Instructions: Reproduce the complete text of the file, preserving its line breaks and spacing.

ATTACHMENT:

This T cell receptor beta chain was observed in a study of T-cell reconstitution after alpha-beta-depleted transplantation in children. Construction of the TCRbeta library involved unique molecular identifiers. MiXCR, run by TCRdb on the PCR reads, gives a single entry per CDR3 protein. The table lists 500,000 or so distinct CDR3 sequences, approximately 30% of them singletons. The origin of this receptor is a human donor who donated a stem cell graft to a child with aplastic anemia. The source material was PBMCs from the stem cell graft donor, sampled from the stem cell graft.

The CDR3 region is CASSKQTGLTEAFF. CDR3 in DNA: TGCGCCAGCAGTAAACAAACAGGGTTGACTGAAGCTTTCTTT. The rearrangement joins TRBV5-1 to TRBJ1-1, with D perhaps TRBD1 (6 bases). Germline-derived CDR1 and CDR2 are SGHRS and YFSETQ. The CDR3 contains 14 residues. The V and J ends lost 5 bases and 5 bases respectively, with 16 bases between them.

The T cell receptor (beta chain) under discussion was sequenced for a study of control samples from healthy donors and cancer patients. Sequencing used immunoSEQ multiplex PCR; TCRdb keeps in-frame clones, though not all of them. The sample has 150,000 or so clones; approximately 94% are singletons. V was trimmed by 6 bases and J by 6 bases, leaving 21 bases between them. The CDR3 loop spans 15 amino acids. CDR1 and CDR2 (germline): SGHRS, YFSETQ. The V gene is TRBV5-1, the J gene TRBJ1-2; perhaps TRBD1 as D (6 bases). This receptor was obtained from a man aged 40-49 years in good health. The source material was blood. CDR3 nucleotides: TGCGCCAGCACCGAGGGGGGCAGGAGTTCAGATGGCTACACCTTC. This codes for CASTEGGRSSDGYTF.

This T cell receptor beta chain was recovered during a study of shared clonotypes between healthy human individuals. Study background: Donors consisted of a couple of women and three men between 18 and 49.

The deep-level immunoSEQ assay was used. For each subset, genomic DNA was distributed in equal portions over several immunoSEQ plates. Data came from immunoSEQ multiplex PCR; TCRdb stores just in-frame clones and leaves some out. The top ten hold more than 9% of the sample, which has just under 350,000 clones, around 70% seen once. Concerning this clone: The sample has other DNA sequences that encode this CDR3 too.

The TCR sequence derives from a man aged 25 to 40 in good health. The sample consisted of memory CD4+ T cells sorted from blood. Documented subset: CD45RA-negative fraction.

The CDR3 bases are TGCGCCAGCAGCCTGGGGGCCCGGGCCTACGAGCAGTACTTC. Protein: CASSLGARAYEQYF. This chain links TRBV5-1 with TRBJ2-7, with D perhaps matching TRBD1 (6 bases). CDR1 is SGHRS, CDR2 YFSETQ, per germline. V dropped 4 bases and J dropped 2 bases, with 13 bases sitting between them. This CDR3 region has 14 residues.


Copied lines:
This T cell receptor beta chain was observed in a study of T-cell reconstitution after alpha-beta-depleted transplantation in children. Construction of the TCRbeta library involved unique molecular identifiers. MiXCR, run by TCRdb on the PCR reads, gives a single entry per CDR3 protein. The table lists 500,000 or so distinct CDR3 sequences, approximately 30% of them singletons. The origin of this receptor is a human donor who donated a stem cell graft to a child with aplastic anemia. The source material was PBMCs from the stem cell graft donor, sampled from the stem cell graft.

The CDR3 region is CASSKQTGLTEAFF. CDR3 in DNA: TGCGCCAGCAGTAAACAAACAGGGTTGACTGAAGCTTTCTTT. The rearrangement joins TRBV5-1 to TRBJ1-1, with D perhaps TRBD1 (6 bases). Germline-derived CDR1 and CDR2 are SGHRS and YFSETQ. The CDR3 contains 14 residues. The V and J ends lost 5 bases and 5 bases respectively, with 16 bases between them.

The T cell receptor (beta chain) under discussion was sequenced for a study of control samples from healthy donors and cancer patients. Sequencing used immunoSEQ multiplex PCR; TCRdb keeps in-frame clones, though not all of them. The sample has 150,000 or so clones; approximately 94% are singletons. V was trimmed by 6 bases and J by 6 bases, leaving 21 bases between them. The CDR3 loop spans 15 amino acids. CDR1 and CDR2 (germline): SGHRS, YFSETQ. The V gene is TRBV5-1, the J gene TRBJ1-2; perhaps TRBD1 as D (6 bases). This receptor was obtained from a man aged 40-49 years in good health. The source material was blood. CDR3 nucleotides: TGCGCCAGCACCGAGGGGGGCAGGAGTTCAGATGGCTACACCTTC. This codes for CASTEGGRSSDGYTF.

This T cell receptor beta chain was recovered during a study of shared clonotypes between healthy human individuals. Study background: Donors consisted of a couple of women and three men between 18 and 49.

The deep-level immunoSEQ assay was used. For each subset, genomic DNA was distributed in equal portions over several immunoSEQ plates. Data came from immunoSEQ multiplex PCR; TCRdb stores just in-frame clones and leaves some out. The top ten hold more than 9% of the sample, which has just under 350,000 clones, around 70% seen once. Concerning this clone: The sample has other DNA sequences that encode this CDR3 too.

The TCR sequence derives from a man aged 25 to 40 in good health. The sample consisted of memory CD4+ T cells sorted from blood. Documented subset: CD45RA-negative fraction.

The CDR3 bases are TGCGCCAGCAGCCTGGGGGCCCGGGCCTACGAGCAGTACTTC. Protein: CASSLGARAYEQYF. This chain links TRBV5-1 with TRBJ2-7, with D perhaps matching TRBD1 (6 bases). CDR1 is SGHRS, CDR2 YFSETQ, per germline. V dropped 4 bases and J dropped 2 bases, with 13 bases sitting between them. This CDR3 region has 14 residues.